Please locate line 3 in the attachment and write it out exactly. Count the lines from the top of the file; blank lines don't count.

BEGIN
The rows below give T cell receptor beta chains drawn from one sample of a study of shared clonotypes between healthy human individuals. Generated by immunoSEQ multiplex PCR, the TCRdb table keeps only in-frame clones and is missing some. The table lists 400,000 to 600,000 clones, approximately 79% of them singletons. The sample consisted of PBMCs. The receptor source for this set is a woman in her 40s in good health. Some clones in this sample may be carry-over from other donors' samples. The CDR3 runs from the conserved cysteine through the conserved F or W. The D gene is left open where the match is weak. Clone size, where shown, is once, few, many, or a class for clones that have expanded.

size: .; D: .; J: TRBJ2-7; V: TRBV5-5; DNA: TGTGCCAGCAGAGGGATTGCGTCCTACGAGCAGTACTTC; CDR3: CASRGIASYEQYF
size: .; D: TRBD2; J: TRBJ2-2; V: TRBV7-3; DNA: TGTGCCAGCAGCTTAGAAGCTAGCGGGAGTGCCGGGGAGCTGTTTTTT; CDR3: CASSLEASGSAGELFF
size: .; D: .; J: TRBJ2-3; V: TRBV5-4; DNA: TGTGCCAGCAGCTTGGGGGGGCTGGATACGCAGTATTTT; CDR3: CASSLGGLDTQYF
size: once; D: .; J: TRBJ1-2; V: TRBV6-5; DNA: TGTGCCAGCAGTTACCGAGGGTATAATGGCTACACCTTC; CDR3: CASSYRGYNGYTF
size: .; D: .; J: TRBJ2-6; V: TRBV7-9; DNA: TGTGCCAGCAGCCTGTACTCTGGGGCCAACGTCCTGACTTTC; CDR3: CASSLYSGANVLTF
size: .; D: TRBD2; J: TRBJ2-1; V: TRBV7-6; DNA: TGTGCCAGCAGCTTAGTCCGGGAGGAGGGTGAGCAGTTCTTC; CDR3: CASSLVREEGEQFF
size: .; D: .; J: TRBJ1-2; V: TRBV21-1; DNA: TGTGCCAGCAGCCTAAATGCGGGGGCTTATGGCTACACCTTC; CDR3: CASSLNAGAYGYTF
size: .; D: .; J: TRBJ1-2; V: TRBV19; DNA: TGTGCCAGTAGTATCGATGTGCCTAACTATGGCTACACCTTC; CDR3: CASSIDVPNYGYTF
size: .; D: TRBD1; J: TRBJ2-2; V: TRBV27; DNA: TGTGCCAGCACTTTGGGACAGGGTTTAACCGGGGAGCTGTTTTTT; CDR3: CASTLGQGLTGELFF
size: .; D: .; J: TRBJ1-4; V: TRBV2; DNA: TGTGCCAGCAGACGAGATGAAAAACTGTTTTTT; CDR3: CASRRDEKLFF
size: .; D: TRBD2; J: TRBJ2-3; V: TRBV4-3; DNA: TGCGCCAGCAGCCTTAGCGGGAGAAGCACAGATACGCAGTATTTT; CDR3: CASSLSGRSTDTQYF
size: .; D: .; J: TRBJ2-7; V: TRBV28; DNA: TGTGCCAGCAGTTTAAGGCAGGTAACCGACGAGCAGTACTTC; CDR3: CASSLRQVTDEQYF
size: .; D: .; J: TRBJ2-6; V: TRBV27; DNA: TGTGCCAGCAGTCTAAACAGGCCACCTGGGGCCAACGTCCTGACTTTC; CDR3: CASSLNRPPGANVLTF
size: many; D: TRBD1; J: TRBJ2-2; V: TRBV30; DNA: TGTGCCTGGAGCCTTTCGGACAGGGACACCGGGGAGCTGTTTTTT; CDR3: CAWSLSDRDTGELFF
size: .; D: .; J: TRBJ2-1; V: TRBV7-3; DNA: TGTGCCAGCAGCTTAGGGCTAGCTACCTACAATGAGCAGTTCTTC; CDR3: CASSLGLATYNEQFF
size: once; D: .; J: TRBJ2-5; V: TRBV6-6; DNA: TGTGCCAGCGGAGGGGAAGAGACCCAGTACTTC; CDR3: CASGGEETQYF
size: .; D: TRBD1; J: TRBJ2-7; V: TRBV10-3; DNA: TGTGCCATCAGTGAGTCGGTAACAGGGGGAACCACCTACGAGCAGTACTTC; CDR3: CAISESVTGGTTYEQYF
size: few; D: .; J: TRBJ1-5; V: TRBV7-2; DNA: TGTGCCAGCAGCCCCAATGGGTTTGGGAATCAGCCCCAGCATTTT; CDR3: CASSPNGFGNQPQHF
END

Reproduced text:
size: .; D: TRBD2; J: TRBJ2-2; V: TRBV7-3; DNA: TGTGCCAGCAGCTTAGAAGCTAGCGGGAGTGCCGGGGAGCTGTTTTTT; CDR3: CASSLEASGSAGELFF